Most of Paul’s letters follow a similar format, where he identifies himself as the author, and reminds recipients of his authority – which as we now know was significant – and also of course was self-proclaimed, the result of his own revelation on the Damascus road.  After this identification, Paul would then express gratitude for the church he was writing to, and offer words of encouragement before launching into the reason he was writing – and there was always a reason – usually to answer questions sent by the congregation, questions that had come up after his departure.

This was the case in Galatians, one of the shortest, most passionate, impatient and best-known of his letters.  Galatia was an inland region just south of what is now Ankara, the capital of modern Turkey.   The Galatians had sent to Paul because visitors had come to challenge Paul’s teaching, saying that to be an observant follower of Jesus required conversion to Judaism, including circumcision for all males.  This, not surprisingly, was a source of concern for the Galatian assembly who were many of them gentile converts from pagan religions.  As the visitors’ message undercut the heart of Paul’s teaching, the Galatian’s letter was, not surprisingly, a source of more than concern for Paul.  His urgency and irritation is palpable, as he moves from a curt salutation right into a frustrated rebuke of their questioning his teaching.  And it’s in this short, irritated letter by this egocentric zealot, that we receive some of the most beautiful and compelling expressions ever penned on the necessity of community and relationship, the imperative of spiritual freedom and the absolute power of love.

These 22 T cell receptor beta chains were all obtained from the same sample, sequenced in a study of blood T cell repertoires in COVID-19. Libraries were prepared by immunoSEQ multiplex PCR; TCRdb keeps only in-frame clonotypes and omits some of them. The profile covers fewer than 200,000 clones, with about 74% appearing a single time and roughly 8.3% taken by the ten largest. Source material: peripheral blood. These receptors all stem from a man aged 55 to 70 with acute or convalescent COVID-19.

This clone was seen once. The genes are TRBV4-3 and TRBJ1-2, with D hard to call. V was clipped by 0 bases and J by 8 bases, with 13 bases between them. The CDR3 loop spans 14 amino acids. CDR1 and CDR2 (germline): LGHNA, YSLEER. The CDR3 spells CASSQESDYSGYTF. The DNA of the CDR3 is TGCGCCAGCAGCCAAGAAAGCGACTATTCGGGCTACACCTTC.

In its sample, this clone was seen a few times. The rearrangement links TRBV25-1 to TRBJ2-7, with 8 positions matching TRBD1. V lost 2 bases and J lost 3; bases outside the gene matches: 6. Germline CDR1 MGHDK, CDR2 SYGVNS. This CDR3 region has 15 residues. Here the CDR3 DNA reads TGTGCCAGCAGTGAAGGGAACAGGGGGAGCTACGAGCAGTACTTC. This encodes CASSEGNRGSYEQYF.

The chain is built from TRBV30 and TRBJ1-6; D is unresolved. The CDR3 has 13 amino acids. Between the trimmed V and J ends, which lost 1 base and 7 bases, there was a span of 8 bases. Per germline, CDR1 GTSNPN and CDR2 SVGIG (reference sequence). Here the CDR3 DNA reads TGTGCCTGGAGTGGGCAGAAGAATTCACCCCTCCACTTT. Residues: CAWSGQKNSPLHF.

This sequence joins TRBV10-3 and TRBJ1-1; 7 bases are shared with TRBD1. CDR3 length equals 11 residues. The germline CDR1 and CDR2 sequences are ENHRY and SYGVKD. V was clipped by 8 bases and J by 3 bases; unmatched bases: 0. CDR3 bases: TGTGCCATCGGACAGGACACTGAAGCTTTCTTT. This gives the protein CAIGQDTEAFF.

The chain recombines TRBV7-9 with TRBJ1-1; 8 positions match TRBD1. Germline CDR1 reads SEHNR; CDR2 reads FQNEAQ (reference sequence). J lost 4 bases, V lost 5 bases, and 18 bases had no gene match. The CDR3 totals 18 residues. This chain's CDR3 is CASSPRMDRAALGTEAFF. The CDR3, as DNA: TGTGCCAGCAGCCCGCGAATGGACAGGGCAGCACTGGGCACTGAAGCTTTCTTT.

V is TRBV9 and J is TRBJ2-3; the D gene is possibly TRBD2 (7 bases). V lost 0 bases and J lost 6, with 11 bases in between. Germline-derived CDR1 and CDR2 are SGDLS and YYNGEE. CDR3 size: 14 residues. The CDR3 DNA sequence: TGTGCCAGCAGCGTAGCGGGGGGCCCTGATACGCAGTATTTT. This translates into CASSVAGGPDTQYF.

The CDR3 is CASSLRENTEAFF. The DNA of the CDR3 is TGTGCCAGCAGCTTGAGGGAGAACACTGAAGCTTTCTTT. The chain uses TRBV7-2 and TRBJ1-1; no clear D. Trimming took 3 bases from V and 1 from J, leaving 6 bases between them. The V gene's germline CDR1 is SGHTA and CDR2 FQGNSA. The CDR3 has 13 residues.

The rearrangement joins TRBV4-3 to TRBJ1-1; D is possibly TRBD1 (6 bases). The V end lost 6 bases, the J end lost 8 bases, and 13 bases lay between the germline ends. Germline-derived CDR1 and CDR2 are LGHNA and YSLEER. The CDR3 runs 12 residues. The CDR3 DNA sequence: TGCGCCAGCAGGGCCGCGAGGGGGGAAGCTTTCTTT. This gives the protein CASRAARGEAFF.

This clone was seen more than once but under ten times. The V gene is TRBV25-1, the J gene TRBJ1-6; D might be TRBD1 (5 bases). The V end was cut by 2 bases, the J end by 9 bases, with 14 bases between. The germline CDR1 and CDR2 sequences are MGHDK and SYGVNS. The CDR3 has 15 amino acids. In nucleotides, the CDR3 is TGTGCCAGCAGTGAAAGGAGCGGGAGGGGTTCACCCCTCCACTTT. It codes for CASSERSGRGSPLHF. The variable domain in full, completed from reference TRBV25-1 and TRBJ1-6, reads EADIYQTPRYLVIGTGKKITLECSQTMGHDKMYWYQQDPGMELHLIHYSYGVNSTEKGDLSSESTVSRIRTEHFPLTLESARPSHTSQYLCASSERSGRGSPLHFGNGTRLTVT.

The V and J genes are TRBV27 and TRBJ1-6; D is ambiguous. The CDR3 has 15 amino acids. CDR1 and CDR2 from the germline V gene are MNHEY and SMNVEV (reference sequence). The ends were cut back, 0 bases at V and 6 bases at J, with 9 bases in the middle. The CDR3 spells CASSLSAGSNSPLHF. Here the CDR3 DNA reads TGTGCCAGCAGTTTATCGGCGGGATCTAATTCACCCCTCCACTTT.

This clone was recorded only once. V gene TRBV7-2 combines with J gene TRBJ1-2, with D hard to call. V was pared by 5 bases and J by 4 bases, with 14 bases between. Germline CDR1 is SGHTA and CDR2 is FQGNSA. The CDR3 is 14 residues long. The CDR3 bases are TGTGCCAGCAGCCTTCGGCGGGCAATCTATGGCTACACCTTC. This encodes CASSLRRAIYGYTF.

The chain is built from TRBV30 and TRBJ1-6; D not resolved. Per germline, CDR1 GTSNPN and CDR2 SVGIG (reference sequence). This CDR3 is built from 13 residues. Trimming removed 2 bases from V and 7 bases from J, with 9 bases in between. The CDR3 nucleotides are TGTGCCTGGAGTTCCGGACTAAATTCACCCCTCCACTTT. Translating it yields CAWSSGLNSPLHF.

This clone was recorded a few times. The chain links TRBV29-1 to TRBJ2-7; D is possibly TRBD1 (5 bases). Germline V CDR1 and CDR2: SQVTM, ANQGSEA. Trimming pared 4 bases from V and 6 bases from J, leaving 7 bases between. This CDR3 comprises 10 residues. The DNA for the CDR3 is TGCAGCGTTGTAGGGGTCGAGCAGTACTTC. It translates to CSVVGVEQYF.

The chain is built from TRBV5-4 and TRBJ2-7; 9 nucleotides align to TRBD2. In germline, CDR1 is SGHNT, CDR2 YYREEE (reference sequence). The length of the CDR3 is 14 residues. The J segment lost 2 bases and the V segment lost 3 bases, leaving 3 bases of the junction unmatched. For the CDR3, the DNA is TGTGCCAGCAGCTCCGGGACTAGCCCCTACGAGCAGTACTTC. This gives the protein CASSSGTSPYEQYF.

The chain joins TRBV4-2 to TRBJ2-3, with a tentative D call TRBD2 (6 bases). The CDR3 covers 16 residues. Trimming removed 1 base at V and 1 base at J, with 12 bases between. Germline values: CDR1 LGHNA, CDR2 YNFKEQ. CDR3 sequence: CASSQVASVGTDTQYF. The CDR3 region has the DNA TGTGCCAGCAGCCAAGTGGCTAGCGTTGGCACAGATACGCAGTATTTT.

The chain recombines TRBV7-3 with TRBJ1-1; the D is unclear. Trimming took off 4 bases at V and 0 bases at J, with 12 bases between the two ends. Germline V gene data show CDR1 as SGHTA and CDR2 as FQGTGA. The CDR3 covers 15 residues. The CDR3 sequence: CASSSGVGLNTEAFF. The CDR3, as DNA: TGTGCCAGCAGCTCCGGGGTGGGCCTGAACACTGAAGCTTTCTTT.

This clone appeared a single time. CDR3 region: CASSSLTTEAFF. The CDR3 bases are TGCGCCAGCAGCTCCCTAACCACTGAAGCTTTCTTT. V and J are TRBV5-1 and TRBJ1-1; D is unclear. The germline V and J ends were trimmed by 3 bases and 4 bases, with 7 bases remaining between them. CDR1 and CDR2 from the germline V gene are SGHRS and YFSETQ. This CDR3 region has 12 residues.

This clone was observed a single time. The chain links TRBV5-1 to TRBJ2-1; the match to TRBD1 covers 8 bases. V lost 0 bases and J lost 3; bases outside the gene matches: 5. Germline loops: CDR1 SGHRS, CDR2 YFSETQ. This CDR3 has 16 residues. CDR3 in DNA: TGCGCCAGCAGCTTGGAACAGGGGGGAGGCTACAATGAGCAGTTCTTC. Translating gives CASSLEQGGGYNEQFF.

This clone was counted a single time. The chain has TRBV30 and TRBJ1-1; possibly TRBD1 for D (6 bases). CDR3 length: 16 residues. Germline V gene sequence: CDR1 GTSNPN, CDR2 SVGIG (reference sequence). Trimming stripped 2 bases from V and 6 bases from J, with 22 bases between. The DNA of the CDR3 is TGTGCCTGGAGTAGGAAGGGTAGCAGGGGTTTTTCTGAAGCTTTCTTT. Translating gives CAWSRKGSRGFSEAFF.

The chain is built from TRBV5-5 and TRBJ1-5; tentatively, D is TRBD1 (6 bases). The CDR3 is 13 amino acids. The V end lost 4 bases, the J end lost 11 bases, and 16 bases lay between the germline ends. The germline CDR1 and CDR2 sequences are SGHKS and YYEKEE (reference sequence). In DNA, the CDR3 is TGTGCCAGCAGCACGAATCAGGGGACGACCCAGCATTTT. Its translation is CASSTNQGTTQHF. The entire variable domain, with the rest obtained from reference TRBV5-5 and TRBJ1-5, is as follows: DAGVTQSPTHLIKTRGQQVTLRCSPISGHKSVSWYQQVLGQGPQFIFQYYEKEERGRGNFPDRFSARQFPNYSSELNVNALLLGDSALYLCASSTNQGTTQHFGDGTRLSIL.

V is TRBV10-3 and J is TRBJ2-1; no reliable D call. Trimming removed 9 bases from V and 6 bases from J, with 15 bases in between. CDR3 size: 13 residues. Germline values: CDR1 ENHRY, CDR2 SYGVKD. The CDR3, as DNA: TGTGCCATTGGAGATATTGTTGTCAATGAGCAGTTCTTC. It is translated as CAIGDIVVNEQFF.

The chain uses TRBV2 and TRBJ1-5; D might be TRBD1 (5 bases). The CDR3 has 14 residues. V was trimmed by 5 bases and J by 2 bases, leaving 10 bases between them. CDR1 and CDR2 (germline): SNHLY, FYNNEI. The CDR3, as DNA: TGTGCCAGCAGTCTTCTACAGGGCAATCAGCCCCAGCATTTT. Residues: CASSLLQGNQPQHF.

You heard this in the reading earlier – Paul’s point is to not just deny but emphatically reject the categories that divide us, that turn us against each other, that carry with them differences in value, in personhood.  Instead he declared that everyone was free of all those, touching on exactly those identities that were then most polarized and polarizing: ‘Jew or Greek, slave or free, male or female, all are one.’